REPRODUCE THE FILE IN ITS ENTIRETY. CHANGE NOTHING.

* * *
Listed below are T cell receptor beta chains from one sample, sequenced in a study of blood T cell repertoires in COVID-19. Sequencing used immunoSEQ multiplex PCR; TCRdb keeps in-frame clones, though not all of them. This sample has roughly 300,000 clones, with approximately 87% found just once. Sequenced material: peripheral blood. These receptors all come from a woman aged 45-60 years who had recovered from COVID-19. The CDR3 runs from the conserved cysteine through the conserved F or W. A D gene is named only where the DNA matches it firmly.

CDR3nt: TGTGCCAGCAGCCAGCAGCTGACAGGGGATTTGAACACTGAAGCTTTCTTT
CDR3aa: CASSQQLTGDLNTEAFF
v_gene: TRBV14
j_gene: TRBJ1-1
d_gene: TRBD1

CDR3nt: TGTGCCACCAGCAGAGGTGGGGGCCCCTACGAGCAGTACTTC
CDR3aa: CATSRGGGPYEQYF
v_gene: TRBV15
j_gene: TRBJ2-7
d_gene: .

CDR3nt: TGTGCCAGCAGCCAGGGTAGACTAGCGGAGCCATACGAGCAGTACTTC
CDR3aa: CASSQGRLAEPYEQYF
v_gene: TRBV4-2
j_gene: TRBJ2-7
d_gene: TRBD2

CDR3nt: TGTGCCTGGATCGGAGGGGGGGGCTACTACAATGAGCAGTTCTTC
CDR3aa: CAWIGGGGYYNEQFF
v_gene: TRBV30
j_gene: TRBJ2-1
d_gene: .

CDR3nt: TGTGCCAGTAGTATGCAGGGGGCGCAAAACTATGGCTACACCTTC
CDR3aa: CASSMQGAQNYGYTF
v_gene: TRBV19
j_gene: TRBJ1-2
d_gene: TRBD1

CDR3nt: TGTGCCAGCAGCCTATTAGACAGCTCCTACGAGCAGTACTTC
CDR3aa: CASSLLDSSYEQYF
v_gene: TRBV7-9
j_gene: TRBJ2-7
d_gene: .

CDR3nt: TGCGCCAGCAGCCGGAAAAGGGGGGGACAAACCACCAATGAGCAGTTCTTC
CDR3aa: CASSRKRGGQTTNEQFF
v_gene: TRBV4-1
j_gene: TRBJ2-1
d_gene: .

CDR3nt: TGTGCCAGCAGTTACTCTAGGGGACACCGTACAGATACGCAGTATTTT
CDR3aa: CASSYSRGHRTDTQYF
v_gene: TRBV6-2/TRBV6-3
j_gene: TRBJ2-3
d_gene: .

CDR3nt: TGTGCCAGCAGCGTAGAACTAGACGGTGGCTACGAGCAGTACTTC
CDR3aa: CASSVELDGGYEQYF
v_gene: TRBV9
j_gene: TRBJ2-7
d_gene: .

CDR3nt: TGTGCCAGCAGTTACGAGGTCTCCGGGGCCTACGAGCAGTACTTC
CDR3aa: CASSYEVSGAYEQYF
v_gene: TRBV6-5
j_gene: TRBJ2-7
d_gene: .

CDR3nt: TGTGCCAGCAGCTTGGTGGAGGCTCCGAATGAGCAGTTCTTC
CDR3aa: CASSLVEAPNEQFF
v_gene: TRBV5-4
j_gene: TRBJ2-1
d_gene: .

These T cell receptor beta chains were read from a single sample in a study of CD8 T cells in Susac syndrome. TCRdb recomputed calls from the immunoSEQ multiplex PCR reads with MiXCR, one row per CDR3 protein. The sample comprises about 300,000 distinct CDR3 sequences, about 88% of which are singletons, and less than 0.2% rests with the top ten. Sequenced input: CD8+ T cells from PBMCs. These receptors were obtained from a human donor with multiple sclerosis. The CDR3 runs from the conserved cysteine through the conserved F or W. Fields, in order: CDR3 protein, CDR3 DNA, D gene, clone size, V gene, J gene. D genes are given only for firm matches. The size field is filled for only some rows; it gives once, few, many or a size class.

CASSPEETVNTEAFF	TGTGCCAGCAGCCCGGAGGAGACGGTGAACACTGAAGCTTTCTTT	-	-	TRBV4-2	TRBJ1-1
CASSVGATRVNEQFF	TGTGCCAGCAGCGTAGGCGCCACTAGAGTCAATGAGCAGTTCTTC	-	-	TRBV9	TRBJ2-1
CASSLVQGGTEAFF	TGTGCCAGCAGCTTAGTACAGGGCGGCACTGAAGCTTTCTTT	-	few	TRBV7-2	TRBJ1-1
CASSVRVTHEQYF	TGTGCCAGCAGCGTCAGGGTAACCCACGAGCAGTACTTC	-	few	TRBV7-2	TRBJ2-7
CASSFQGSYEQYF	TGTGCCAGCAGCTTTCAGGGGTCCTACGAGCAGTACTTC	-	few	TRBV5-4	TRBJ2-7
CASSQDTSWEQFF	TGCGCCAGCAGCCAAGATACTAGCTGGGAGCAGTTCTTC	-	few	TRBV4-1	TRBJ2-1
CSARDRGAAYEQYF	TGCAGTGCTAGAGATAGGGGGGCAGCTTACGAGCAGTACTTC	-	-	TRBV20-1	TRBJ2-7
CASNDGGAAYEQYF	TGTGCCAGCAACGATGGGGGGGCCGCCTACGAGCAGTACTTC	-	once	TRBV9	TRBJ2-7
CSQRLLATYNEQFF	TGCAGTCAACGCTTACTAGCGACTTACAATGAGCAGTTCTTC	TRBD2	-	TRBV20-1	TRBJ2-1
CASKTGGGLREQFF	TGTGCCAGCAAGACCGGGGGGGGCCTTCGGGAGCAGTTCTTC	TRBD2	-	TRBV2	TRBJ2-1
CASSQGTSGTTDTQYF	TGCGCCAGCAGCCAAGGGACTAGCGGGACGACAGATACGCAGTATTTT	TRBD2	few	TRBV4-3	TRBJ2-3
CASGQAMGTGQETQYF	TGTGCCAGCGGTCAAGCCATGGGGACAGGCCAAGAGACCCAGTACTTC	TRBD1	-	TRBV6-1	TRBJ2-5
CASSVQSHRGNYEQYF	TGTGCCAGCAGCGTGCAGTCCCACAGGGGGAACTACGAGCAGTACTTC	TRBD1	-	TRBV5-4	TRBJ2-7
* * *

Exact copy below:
Listed below are T cell receptor beta chains from one sample, sequenced in a study of blood T cell repertoires in COVID-19. Sequencing used immunoSEQ multiplex PCR; TCRdb keeps in-frame clones, though not all of them. This sample has roughly 300,000 clones, with approximately 87% found just once. Sequenced material: peripheral blood. These receptors all come from a woman aged 45-60 years who had recovered from COVID-19. The CDR3 runs from the conserved cysteine through the conserved F or W. A D gene is named only where the DNA matches it firmly.

CDR3nt: TGTGCCAGCAGCCAGCAGCTGACAGGGGATTTGAACACTGAAGCTTTCTTT
CDR3aa: CASSQQLTGDLNTEAFF
v_gene: TRBV14
j_gene: TRBJ1-1
d_gene: TRBD1

CDR3nt: TGTGCCACCAGCAGAGGTGGGGGCCCCTACGAGCAGTACTTC
CDR3aa: CATSRGGGPYEQYF
v_gene: TRBV15
j_gene: TRBJ2-7
d_gene: .

CDR3nt: TGTGCCAGCAGCCAGGGTAGACTAGCGGAGCCATACGAGCAGTACTTC
CDR3aa: CASSQGRLAEPYEQYF
v_gene: TRBV4-2
j_gene: TRBJ2-7
d_gene: TRBD2

CDR3nt: TGTGCCTGGATCGGAGGGGGGGGCTACTACAATGAGCAGTTCTTC
CDR3aa: CAWIGGGGYYNEQFF
v_gene: TRBV30
j_gene: TRBJ2-1
d_gene: .

CDR3nt: TGTGCCAGTAGTATGCAGGGGGCGCAAAACTATGGCTACACCTTC
CDR3aa: CASSMQGAQNYGYTF
v_gene: TRBV19
j_gene: TRBJ1-2
d_gene: TRBD1

CDR3nt: TGTGCCAGCAGCCTATTAGACAGCTCCTACGAGCAGTACTTC
CDR3aa: CASSLLDSSYEQYF
v_gene: TRBV7-9
j_gene: TRBJ2-7
d_gene: .

CDR3nt: TGCGCCAGCAGCCGGAAAAGGGGGGGACAAACCACCAATGAGCAGTTCTTC
CDR3aa: CASSRKRGGQTTNEQFF
v_gene: TRBV4-1
j_gene: TRBJ2-1
d_gene: .

CDR3nt: TGTGCCAGCAGTTACTCTAGGGGACACCGTACAGATACGCAGTATTTT
CDR3aa: CASSYSRGHRTDTQYF
v_gene: TRBV6-2/TRBV6-3
j_gene: TRBJ2-3
d_gene: .

CDR3nt: TGTGCCAGCAGCGTAGAACTAGACGGTGGCTACGAGCAGTACTTC
CDR3aa: CASSVELDGGYEQYF
v_gene: TRBV9
j_gene: TRBJ2-7
d_gene: .

CDR3nt: TGTGCCAGCAGTTACGAGGTCTCCGGGGCCTACGAGCAGTACTTC
CDR3aa: CASSYEVSGAYEQYF
v_gene: TRBV6-5
j_gene: TRBJ2-7
d_gene: .

CDR3nt: TGTGCCAGCAGCTTGGTGGAGGCTCCGAATGAGCAGTTCTTC
CDR3aa: CASSLVEAPNEQFF
v_gene: TRBV5-4
j_gene: TRBJ2-1
d_gene: .

These T cell receptor beta chains were read from a single sample in a study of CD8 T cells in Susac syndrome. TCRdb recomputed calls from the immunoSEQ multiplex PCR reads with MiXCR, one row per CDR3 protein. The sample comprises about 300,000 distinct CDR3 sequences, about 88% of which are singletons, and less than 0.2% rests with the top ten. Sequenced input: CD8+ T cells from PBMCs. These receptors were obtained from a human donor with multiple sclerosis. The CDR3 runs from the conserved cysteine through the conserved F or W. Fields, in order: CDR3 protein, CDR3 DNA, D gene, clone size, V gene, J gene. D genes are given only for firm matches. The size field is filled for only some rows; it gives once, few, many or a size class.

CASSPEETVNTEAFF	TGTGCCAGCAGCCCGGAGGAGACGGTGAACACTGAAGCTTTCTTT	-	-	TRBV4-2	TRBJ1-1
CASSVGATRVNEQFF	TGTGCCAGCAGCGTAGGCGCCACTAGAGTCAATGAGCAGTTCTTC	-	-	TRBV9	TRBJ2-1
CASSLVQGGTEAFF	TGTGCCAGCAGCTTAGTACAGGGCGGCACTGAAGCTTTCTTT	-	few	TRBV7-2	TRBJ1-1
CASSVRVTHEQYF	TGTGCCAGCAGCGTCAGGGTAACCCACGAGCAGTACTTC	-	few	TRBV7-2	TRBJ2-7
CASSFQGSYEQYF	TGTGCCAGCAGCTTTCAGGGGTCCTACGAGCAGTACTTC	-	few	TRBV5-4	TRBJ2-7
CASSQDTSWEQFF	TGCGCCAGCAGCCAAGATACTAGCTGGGAGCAGTTCTTC	-	few	TRBV4-1	TRBJ2-1
CSARDRGAAYEQYF	TGCAGTGCTAGAGATAGGGGGGCAGCTTACGAGCAGTACTTC	-	-	TRBV20-1	TRBJ2-7
CASNDGGAAYEQYF	TGTGCCAGCAACGATGGGGGGGCCGCCTACGAGCAGTACTTC	-	once	TRBV9	TRBJ2-7
CSQRLLATYNEQFF	TGCAGTCAACGCTTACTAGCGACTTACAATGAGCAGTTCTTC	TRBD2	-	TRBV20-1	TRBJ2-1
CASKTGGGLREQFF	TGTGCCAGCAAGACCGGGGGGGGCCTTCGGGAGCAGTTCTTC	TRBD2	-	TRBV2	TRBJ2-1
CASSQGTSGTTDTQYF	TGCGCCAGCAGCCAAGGGACTAGCGGGACGACAGATACGCAGTATTTT	TRBD2	few	TRBV4-3	TRBJ2-3
CASGQAMGTGQETQYF	TGTGCCAGCGGTCAAGCCATGGGGACAGGCCAAGAGACCCAGTACTTC	TRBD1	-	TRBV6-1	TRBJ2-5
CASSVQSHRGNYEQYF	TGTGCCAGCAGCGTGCAGTCCCACAGGGGGAACTACGAGCAGTACTTC	TRBD1	-	TRBV5-4	TRBJ2-7